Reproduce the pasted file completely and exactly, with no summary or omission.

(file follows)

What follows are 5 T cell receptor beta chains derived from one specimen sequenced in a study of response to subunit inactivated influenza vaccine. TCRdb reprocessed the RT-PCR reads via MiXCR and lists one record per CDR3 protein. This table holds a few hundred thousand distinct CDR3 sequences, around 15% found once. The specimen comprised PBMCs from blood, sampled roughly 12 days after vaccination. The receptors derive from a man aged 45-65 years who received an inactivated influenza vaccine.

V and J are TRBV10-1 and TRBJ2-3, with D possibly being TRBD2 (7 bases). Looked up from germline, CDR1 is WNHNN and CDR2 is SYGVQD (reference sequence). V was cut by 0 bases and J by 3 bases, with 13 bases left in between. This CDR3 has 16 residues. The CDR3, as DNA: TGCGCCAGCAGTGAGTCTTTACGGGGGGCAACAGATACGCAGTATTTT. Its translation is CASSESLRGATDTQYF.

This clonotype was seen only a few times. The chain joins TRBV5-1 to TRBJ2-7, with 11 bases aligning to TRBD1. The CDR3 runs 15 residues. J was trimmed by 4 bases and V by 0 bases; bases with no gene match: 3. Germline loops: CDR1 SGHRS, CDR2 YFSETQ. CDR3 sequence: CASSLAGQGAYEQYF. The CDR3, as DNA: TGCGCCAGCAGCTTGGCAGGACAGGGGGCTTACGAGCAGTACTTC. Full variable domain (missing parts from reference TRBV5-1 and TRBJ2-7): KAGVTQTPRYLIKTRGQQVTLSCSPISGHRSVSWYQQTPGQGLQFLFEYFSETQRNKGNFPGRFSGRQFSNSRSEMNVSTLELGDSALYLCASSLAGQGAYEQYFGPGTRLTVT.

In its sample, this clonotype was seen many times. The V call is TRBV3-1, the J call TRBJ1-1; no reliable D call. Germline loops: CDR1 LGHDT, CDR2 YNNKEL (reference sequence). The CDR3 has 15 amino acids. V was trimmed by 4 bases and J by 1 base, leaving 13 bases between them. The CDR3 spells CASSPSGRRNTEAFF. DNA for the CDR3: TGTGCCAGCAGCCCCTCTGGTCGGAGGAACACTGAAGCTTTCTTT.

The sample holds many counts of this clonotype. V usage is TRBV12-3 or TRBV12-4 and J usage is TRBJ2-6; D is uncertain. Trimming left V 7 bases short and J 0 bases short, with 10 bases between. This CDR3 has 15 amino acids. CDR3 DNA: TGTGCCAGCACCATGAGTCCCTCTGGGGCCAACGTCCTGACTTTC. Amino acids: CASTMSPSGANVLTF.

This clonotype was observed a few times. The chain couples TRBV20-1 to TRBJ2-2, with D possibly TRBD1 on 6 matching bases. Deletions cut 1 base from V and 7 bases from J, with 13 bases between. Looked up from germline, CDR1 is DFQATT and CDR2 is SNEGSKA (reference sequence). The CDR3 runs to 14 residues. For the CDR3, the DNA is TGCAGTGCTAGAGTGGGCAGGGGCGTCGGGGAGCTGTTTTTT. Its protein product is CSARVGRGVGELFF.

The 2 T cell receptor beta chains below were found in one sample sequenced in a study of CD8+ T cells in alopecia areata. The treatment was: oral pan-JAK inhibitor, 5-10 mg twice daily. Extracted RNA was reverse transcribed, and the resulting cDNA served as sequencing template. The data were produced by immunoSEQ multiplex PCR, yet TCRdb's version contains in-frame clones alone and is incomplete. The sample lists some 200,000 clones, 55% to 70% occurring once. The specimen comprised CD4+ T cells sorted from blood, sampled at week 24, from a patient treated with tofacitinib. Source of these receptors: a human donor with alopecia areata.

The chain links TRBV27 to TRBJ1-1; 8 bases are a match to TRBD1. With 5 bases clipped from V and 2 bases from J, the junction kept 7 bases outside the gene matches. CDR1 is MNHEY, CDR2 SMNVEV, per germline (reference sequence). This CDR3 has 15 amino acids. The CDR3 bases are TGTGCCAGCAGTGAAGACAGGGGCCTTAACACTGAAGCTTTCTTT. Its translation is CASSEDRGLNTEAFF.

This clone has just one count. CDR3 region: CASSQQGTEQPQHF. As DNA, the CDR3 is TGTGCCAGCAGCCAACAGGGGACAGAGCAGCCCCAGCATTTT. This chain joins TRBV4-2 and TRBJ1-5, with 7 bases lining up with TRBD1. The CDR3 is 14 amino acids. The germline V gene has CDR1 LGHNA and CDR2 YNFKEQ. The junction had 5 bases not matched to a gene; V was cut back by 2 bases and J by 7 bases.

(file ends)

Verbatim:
What follows are 5 T cell receptor beta chains derived from one specimen sequenced in a study of response to subunit inactivated influenza vaccine. TCRdb reprocessed the RT-PCR reads via MiXCR and lists one record per CDR3 protein. This table holds a few hundred thousand distinct CDR3 sequences, around 15% found once. The specimen comprised PBMCs from blood, sampled roughly 12 days after vaccination. The receptors derive from a man aged 45-65 years who received an inactivated influenza vaccine.

V and J are TRBV10-1 and TRBJ2-3, with D possibly being TRBD2 (7 bases). Looked up from germline, CDR1 is WNHNN and CDR2 is SYGVQD (reference sequence). V was cut by 0 bases and J by 3 bases, with 13 bases left in between. This CDR3 has 16 residues. The CDR3, as DNA: TGCGCCAGCAGTGAGTCTTTACGGGGGGCAACAGATACGCAGTATTTT. Its translation is CASSESLRGATDTQYF.

This clonotype was seen only a few times. The chain joins TRBV5-1 to TRBJ2-7, with 11 bases aligning to TRBD1. The CDR3 runs 15 residues. J was trimmed by 4 bases and V by 0 bases; bases with no gene match: 3. Germline loops: CDR1 SGHRS, CDR2 YFSETQ. CDR3 sequence: CASSLAGQGAYEQYF. The CDR3, as DNA: TGCGCCAGCAGCTTGGCAGGACAGGGGGCTTACGAGCAGTACTTC. Full variable domain (missing parts from reference TRBV5-1 and TRBJ2-7): KAGVTQTPRYLIKTRGQQVTLSCSPISGHRSVSWYQQTPGQGLQFLFEYFSETQRNKGNFPGRFSGRQFSNSRSEMNVSTLELGDSALYLCASSLAGQGAYEQYFGPGTRLTVT.

In its sample, this clonotype was seen many times. The V call is TRBV3-1, the J call TRBJ1-1; no reliable D call. Germline loops: CDR1 LGHDT, CDR2 YNNKEL (reference sequence). The CDR3 has 15 amino acids. V was trimmed by 4 bases and J by 1 base, leaving 13 bases between them. The CDR3 spells CASSPSGRRNTEAFF. DNA for the CDR3: TGTGCCAGCAGCCCCTCTGGTCGGAGGAACACTGAAGCTTTCTTT.

The sample holds many counts of this clonotype. V usage is TRBV12-3 or TRBV12-4 and J usage is TRBJ2-6; D is uncertain. Trimming left V 7 bases short and J 0 bases short, with 10 bases between. This CDR3 has 15 amino acids. CDR3 DNA: TGTGCCAGCACCATGAGTCCCTCTGGGGCCAACGTCCTGACTTTC. Amino acids: CASTMSPSGANVLTF.

This clonotype was observed a few times. The chain couples TRBV20-1 to TRBJ2-2, with D possibly TRBD1 on 6 matching bases. Deletions cut 1 base from V and 7 bases from J, with 13 bases between. Looked up from germline, CDR1 is DFQATT and CDR2 is SNEGSKA (reference sequence). The CDR3 runs to 14 residues. For the CDR3, the DNA is TGCAGTGCTAGAGTGGGCAGGGGCGTCGGGGAGCTGTTTTTT. Its protein product is CSARVGRGVGELFF.

The 2 T cell receptor beta chains below were found in one sample sequenced in a study of CD8+ T cells in alopecia areata. The treatment was: oral pan-JAK inhibitor, 5-10 mg twice daily. Extracted RNA was reverse transcribed, and the resulting cDNA served as sequencing template. The data were produced by immunoSEQ multiplex PCR, yet TCRdb's version contains in-frame clones alone and is incomplete. The sample lists some 200,000 clones, 55% to 70% occurring once. The specimen comprised CD4+ T cells sorted from blood, sampled at week 24, from a patient treated with tofacitinib. Source of these receptors: a human donor with alopecia areata.

The chain links TRBV27 to TRBJ1-1; 8 bases are a match to TRBD1. With 5 bases clipped from V and 2 bases from J, the junction kept 7 bases outside the gene matches. CDR1 is MNHEY, CDR2 SMNVEV, per germline (reference sequence). This CDR3 has 15 amino acids. The CDR3 bases are TGTGCCAGCAGTGAAGACAGGGGCCTTAACACTGAAGCTTTCTTT. Its translation is CASSEDRGLNTEAFF.

This clone has just one count. CDR3 region: CASSQQGTEQPQHF. As DNA, the CDR3 is TGTGCCAGCAGCCAACAGGGGACAGAGCAGCCCCAGCATTTT. This chain joins TRBV4-2 and TRBJ1-5, with 7 bases lining up with TRBD1. The CDR3 is 14 amino acids. The germline V gene has CDR1 LGHNA and CDR2 YNFKEQ. The junction had 5 bases not matched to a gene; V was cut back by 2 bases and J by 7 bases.